I refused to worry about things, and I was ok with the ways that life changes direction. She figured she needed to control her life so that nothing was left in the air. I know why she did this, but I knew she would always be nagged by the fears of her childhood unless she followed me. She knew deep down her desire was to live with me, but she kept wondering how she would function in reality? She used to always tell me she thought I lived on a cloud somewhere, and she was trying to make things work down here in the real world (64)

     “Why did she have to do this? Why now? Why ever? For comfort. That’s her reason. So that she could feel more comfortable, that’s what it boils down to. She was tired of being a journey. Well, did she really think that life was supposed to be easy?” (23) Ironically, the answers to Joshua’s questions – which he cannot see because of his evangelical preoccupation with all that is wrong with Bridget – is revealed in the futile soliloquies where he finds himself suffocated by his own romanticism.

     In a scene that is quite revealing, Joshua asks Bridget pointedly if he is the reason to blame for her leaving the marriage. Bridget says yes. “If you  would’ve just provided a safe place for us, a place where I didn’t have to worry about the things I was worried about, then I wouldn’t have felt like I needed to go look for it elsewhere” (44). Bridget is redolent with reason, trying desperately to lift her voice above Joshua’s impassioned sentimentality, hoping he will see the importance of financial and emotional security a woman needs and desires from a husband. She tries to explain what is practical in a marriage and what security means for her: “Josh, you know just as well as I do that whether you worry or not, there are still bills that need to be paid, people who get sick and things that were outside of our financial reach” (44). Again, Joshua misses his chance to learn something about women and how they view marriage. Here he cloaks his personal inadequacy in ignorant romanticism: “Yeah, but life is more than just paying bills. It’s more than just paying bills. It’s more than a feeling of safety” (44).

     In his great novel, Baldwin wrote: “We all commit our crimes. The thing is to not lie

santos

Stephen Santos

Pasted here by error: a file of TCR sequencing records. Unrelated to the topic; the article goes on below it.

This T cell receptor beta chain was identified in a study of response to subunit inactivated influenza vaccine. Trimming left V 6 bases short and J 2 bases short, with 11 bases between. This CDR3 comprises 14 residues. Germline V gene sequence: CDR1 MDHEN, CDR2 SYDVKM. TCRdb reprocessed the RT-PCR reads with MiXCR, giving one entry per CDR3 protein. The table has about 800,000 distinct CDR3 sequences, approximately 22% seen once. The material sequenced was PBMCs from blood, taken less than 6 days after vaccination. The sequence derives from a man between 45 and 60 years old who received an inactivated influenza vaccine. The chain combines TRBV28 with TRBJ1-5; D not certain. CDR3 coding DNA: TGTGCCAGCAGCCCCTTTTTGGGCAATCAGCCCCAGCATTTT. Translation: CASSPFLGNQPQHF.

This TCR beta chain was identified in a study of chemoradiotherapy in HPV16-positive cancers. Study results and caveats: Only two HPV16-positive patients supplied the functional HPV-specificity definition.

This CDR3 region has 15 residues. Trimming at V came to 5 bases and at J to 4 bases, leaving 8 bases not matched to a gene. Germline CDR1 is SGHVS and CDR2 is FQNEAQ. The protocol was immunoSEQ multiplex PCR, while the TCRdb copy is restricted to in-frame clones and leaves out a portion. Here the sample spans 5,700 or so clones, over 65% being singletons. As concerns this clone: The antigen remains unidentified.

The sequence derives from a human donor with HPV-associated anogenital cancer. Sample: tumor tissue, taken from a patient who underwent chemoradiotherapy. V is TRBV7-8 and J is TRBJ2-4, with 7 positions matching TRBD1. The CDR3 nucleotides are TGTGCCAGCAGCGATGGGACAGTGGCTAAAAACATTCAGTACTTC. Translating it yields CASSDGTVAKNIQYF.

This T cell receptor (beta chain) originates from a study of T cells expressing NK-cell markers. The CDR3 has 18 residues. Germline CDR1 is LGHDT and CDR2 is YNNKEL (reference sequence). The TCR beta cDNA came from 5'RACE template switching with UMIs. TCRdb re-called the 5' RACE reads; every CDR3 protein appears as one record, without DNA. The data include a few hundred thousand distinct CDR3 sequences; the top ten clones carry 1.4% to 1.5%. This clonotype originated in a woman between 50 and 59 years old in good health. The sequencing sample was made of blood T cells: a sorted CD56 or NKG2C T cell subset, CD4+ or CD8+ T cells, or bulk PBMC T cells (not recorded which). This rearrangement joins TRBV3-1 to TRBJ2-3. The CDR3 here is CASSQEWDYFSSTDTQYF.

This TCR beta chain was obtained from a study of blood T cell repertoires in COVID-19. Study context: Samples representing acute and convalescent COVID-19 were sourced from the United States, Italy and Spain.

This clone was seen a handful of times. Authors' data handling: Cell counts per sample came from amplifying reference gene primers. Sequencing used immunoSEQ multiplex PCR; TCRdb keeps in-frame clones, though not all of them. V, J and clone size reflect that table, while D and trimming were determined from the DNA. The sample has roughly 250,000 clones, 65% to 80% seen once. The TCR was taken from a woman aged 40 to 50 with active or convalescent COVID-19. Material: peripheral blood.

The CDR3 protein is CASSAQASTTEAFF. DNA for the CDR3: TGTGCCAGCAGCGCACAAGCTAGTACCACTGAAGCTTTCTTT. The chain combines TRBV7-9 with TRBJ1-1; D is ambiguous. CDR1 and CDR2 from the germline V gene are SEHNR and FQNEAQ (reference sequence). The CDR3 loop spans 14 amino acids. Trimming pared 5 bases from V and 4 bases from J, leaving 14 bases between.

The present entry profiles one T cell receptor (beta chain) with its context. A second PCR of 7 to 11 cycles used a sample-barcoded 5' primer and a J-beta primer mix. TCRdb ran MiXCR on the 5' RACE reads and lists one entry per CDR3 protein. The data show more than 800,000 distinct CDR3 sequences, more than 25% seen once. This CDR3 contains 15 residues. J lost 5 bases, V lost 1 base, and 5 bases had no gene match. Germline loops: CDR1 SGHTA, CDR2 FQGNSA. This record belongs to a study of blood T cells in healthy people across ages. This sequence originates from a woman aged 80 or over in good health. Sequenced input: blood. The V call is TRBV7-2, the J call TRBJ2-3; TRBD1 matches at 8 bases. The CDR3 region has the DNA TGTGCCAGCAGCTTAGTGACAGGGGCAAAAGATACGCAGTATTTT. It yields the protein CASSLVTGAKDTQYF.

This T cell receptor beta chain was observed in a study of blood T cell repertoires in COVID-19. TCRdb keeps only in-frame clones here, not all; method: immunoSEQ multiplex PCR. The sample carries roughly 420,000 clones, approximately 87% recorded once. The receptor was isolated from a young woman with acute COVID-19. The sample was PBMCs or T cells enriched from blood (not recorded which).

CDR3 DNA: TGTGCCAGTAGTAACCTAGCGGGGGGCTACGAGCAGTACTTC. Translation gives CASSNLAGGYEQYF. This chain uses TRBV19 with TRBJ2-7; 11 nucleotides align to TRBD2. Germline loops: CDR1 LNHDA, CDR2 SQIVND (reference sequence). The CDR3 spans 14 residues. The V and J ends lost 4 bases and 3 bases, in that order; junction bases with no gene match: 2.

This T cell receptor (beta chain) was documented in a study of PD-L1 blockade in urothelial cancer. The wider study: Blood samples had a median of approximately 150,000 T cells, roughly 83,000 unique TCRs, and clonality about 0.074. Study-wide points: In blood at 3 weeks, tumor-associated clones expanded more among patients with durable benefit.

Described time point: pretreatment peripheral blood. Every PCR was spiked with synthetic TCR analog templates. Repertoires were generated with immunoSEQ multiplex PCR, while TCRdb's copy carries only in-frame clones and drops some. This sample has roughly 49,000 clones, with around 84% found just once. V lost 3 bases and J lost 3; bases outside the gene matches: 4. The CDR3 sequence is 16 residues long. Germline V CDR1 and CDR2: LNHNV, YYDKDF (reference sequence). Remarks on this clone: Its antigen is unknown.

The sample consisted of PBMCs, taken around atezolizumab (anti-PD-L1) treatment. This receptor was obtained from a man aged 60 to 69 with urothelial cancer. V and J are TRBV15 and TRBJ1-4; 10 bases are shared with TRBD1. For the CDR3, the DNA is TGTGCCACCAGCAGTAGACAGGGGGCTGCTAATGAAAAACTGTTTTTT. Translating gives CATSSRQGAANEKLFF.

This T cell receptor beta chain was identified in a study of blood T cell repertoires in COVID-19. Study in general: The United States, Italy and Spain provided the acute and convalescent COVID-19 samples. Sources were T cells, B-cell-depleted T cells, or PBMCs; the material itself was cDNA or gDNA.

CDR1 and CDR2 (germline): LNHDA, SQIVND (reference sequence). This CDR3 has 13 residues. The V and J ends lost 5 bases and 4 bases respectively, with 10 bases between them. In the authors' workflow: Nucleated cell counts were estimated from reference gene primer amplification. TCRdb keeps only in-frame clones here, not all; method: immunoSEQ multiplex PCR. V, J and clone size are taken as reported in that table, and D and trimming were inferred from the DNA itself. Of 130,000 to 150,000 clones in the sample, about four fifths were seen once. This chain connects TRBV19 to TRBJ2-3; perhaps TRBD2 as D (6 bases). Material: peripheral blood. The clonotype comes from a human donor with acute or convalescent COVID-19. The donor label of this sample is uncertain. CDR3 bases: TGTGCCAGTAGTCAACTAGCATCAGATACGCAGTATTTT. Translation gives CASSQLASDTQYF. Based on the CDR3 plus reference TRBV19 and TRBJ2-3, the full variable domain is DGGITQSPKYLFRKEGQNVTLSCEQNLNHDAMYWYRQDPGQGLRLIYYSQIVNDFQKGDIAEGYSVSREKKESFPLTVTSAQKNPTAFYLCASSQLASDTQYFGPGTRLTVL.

about them – to try to understand what you have done, why you have done it. That way, you can begin to forgive yourself. That’s very important. If you don’t forgive yourself you’ll never be able to forgive anybody else and you’ll go on committing the same crimes forever” (79, Another Country).   Joshua’s burden is that he cannot forgive himself for his inadequacy as a provider. He cannot forgive Bridget (in the real sense) because forgiving her would place a deeper burden of confrontation: to excavate hidden pain; to look at the man in the mirror, to challenge all that he has come to know about life, love, and about people. Perhaps this is partly the inextricable burden Santos, too, confronts inasmuch as why he avoids the subcutaneous questions pervading the entire novel:  Why is Bridget’s character so condensed, paralytic, voiceless, and solely dependent on Joshua’s holy mercy and righteous wisdom?

 

     The biblical meaning of the name Joshua is “a savior; a deliverer.” The American meaning of the name Joshua is “a savior; a deliverer.” The Hebrew meaning of the name Joshua is “Jehovah is generous. Jehovah saves. In the Old Testament, Joshua was chosen to succeed Moses as leader of the Israelites for their journey to the Promised Land” (http://bit.ly/2h2Po4r). So perhaps that is Joshua’s real problem: He thinks his job is to save Bridget. He thinks he is on a righteous crusade of biblical importance, to rescue the fallen woman, the harlot, from imminent self-destruction and eternal doom – this, he believes, is his sacred calling. He ministers when he should seek counseling; he analyzes when he should accept; He proselytizes when he should be silent.